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Favors: A subtle display of inequality?

equal pay for men and women 2022 10 31 08 07 07 utc

We all like favors when they fall on our laps. It might be meeting a homie who now serves as a security guard and he makes you skip the line. Or it might be your cousin working in a coffee shop who will whip up your order before you even pay. We all like these favors. However, have you ever thought of the inequalities that come with such favors?

As crazy as it may seem, inequalities based on gender, age, ethnicity, class, race, sexuality and religion continue to be one of the world’s most persistent problems. Women living in rural areas are three times more likely to die of childbirth than those living in urban centers.

One of the things that beats me when I look at inequalities within the countries is how women are paid less for the same job that their male counterparts are doing. I mean, what is that? Does gender justify a higher salary?

For some reason, leaving Africa to go to any other continent is regarded as ‘ going to greener pastures’. So does this mean that African is not good enough? Does this mean youth will only achieve their life goal by leaving their countries? Why is there an inequality between countries’ opportunities for the youth?

Even if we are to look within ourselves as African, some countries find it easy to get visas into specific countries. Others do not even need visas. Certain countries have their players ‘jamming ball’ in the English Premier League whilst some countries have never seen such at their end.

So why does this happen? Why is it that some countries seem to be ‘better’ than others? Are we all not human beings? How do we get this pandemic of inequalities a vaccine? What can be done to reduce inequalities within and among countries?

Well, the answer is simple. The answer is the first double digit Sustainable Development Goal.

That’s right, the answer is SDG 10. In description, this SGD aims to ‘Reduce inequality within and among countries’. Some of its key indicators that could benefit the young are:

By 2030, empower and promote the social, economic and political inclusion of all, irrespective of age, sex, disability, race, ethnicity, origin, religion or economic or other status.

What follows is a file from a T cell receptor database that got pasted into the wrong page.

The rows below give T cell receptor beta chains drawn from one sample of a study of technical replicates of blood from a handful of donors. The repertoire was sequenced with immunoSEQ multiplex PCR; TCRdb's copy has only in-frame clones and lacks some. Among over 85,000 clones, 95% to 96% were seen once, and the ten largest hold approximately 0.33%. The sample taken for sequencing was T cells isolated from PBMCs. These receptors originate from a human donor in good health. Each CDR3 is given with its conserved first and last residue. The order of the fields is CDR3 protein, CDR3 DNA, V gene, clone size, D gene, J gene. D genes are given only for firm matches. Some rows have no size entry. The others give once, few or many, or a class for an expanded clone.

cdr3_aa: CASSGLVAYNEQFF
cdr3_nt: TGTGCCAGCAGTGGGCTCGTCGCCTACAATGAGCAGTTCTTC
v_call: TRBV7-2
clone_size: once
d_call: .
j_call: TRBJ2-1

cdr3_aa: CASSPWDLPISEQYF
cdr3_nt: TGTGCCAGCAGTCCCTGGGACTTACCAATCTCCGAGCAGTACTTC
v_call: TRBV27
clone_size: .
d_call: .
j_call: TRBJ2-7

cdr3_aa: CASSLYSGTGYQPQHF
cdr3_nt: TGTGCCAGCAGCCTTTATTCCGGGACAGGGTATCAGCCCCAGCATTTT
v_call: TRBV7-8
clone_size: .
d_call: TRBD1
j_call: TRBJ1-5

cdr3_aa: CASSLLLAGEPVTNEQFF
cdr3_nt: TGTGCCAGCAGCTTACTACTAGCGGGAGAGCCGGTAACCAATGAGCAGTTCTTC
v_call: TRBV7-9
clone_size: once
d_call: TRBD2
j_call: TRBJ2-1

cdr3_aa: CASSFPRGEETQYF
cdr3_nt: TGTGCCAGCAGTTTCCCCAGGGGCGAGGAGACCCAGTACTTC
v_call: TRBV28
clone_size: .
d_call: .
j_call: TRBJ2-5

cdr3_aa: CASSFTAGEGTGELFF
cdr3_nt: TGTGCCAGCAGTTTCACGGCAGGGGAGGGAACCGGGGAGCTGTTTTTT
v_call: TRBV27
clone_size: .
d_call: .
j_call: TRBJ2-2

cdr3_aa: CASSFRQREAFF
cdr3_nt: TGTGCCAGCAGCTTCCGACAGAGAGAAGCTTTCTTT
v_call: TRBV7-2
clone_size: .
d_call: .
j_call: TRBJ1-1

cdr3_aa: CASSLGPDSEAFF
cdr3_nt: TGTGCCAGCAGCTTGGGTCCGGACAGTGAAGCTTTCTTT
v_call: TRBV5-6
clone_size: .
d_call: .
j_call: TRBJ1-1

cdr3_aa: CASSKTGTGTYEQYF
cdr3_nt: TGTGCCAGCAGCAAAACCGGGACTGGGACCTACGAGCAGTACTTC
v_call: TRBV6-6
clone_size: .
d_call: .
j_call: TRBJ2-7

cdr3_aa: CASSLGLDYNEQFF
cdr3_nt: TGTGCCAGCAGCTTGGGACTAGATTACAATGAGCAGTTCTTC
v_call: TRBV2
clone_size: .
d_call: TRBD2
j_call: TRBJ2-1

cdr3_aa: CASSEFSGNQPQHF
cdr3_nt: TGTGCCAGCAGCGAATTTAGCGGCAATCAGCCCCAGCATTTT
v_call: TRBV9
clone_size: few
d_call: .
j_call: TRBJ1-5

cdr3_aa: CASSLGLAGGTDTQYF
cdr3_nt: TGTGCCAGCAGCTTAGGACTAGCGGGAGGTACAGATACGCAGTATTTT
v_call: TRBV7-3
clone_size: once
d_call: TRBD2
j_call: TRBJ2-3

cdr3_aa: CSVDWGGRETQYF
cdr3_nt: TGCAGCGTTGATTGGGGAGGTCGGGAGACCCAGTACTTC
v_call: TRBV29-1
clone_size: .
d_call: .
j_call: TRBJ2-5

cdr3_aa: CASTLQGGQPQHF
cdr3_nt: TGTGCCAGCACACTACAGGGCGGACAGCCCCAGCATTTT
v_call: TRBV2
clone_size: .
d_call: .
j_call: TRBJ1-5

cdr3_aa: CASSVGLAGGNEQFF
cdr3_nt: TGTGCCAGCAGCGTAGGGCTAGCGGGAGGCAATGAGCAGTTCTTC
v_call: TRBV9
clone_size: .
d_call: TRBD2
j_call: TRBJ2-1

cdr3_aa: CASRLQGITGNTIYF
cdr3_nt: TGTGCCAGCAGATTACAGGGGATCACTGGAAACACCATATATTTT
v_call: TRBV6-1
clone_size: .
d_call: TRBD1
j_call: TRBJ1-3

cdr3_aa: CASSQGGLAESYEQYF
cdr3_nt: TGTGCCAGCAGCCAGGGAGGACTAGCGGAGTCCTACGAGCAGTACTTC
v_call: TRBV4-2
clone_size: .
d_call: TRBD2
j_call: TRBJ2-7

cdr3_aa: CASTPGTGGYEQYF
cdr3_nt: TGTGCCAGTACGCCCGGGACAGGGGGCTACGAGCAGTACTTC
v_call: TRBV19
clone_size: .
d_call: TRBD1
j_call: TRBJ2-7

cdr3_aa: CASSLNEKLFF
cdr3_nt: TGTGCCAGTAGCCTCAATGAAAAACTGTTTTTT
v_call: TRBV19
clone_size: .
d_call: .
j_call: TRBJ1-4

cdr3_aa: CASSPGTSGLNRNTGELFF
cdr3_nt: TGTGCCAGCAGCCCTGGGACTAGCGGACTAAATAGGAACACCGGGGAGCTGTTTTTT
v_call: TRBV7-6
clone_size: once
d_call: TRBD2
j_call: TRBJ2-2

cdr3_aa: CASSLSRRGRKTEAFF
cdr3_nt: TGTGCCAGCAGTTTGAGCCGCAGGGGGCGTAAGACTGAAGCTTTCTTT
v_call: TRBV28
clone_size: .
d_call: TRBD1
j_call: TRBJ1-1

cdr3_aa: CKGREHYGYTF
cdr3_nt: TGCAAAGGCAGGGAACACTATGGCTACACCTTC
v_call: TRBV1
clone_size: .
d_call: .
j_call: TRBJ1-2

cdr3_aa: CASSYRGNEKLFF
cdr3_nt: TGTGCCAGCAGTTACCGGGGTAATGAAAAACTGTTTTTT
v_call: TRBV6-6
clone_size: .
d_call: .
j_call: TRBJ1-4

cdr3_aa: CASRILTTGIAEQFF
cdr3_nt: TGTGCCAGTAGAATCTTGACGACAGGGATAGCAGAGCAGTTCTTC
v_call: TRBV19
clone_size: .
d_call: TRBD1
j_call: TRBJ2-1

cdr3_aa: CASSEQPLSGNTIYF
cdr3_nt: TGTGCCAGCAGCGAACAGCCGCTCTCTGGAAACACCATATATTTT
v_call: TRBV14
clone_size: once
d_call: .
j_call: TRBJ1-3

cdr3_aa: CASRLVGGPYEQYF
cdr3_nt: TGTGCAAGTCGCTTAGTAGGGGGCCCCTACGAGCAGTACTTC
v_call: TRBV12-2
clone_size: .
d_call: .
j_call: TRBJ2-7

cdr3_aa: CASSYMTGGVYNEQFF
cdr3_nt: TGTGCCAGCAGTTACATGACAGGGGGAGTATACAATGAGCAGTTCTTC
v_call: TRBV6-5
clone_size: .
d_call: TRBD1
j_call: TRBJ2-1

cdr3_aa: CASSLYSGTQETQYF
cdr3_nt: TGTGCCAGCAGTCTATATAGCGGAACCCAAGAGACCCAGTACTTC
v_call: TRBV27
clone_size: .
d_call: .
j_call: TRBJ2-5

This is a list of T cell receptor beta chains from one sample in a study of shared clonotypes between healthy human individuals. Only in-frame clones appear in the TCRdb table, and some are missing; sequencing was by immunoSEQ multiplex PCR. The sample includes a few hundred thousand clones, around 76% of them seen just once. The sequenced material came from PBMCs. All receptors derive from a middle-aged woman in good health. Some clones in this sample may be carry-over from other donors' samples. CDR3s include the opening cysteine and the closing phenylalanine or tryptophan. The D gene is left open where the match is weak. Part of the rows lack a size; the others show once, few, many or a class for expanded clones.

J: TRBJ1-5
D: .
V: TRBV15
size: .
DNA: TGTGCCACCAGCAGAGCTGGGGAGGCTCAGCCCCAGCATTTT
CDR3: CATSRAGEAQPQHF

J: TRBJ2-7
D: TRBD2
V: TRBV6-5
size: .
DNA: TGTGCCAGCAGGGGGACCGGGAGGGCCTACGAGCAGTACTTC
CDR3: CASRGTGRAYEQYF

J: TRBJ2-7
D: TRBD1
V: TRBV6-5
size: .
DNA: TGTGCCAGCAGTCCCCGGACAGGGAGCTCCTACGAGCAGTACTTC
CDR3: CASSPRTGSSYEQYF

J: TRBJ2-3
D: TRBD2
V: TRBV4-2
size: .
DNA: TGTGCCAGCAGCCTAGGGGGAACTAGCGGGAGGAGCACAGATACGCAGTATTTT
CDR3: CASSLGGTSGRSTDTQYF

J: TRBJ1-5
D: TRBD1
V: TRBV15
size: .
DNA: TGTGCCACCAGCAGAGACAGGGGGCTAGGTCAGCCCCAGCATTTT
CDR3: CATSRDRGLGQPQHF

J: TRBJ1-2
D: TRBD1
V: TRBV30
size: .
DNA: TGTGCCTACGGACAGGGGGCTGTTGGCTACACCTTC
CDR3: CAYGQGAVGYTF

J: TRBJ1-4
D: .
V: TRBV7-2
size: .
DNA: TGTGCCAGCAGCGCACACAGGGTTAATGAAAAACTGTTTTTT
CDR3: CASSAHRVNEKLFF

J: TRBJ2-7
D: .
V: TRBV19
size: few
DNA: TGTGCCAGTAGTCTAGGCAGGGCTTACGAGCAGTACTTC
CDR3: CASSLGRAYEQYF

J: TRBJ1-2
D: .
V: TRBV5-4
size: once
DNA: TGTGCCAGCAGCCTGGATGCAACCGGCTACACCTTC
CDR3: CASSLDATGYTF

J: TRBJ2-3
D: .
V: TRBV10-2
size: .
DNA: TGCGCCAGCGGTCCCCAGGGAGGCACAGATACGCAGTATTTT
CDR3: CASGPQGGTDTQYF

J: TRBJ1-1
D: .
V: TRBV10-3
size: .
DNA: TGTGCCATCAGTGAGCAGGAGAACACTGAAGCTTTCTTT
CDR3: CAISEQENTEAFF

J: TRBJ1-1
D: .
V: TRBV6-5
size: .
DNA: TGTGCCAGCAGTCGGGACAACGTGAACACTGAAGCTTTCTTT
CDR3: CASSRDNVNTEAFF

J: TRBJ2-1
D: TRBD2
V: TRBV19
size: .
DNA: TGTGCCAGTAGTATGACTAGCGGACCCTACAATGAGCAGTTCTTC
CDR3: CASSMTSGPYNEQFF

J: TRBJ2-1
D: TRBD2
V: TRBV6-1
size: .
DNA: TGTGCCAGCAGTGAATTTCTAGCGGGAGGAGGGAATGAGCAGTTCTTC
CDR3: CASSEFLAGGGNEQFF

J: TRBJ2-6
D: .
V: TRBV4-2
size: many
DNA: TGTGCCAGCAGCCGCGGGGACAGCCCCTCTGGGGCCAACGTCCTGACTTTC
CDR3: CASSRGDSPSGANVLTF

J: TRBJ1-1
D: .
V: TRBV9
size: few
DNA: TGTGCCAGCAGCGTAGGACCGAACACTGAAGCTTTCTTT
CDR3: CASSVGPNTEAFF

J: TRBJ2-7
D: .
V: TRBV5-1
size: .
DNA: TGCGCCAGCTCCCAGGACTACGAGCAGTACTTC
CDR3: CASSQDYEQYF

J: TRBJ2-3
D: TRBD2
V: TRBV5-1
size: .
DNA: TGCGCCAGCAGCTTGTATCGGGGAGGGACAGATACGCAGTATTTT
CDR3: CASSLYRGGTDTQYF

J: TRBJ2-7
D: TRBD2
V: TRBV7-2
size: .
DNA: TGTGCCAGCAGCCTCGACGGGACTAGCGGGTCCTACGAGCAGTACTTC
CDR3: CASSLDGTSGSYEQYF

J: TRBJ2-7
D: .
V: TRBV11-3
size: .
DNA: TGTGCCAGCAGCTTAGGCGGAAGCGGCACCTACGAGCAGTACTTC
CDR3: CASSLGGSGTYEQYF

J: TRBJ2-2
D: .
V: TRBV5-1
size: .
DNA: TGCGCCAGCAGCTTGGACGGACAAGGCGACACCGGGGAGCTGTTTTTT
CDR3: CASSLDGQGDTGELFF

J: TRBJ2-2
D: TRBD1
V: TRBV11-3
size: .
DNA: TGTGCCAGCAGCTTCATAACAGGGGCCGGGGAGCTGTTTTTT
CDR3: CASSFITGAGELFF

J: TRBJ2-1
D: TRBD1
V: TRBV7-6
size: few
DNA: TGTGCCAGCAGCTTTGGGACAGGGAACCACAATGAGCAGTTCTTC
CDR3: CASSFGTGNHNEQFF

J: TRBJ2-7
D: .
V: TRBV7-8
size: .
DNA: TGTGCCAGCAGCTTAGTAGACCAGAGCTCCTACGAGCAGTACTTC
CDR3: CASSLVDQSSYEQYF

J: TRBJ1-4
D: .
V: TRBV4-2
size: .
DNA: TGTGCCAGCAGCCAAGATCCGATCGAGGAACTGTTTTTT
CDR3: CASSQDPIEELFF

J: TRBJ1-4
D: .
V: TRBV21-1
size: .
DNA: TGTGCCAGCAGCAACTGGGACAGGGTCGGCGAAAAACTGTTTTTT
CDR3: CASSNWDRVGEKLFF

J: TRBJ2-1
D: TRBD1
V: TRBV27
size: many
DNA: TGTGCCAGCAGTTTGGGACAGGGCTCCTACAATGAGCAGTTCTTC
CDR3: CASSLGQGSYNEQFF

Ensure equal opportunity and reduce inequalities of outcome, including by eliminating discriminatory laws, policies and practices and promoting appropriate legislation, policies and action in this regard

Adopt policies, especially fiscal, wage and social protection policies, and progressively achieve greater equality.

Ensure enhanced representation and voice for developing countries in decision-making in global international economic and financial institutions in order to deliver more effective, credible, accountable and legitimate institutions

If, for whatever reason, people keep being excluded from opportunities, services and the chance at a better life, sustainable development will not be achieved.

However, reducing inequalities is possible and it requires a transformative change. Countries need to promote inclusive social and economic growth, eliminating discriminatory laws, policies and practices; and this is something way bigger than ourselves, but, nonetheless, there are other things that we, as young people, can do to help. For example:

Speak up against any form of discrimination in Rwanda and let everyone know that oppotunities should be equal to all youth regardless of race, gender, sexuality, social background and physical abilities.

In your community, be inclusive and understanding of those who are different than yourself. Support policies that promote social enocomic inclusion.

These are just few ‘little’ things but important nonetheless, that you can put into practice in order to give your contribution as youth to end inequalities.

Straight out of Twitter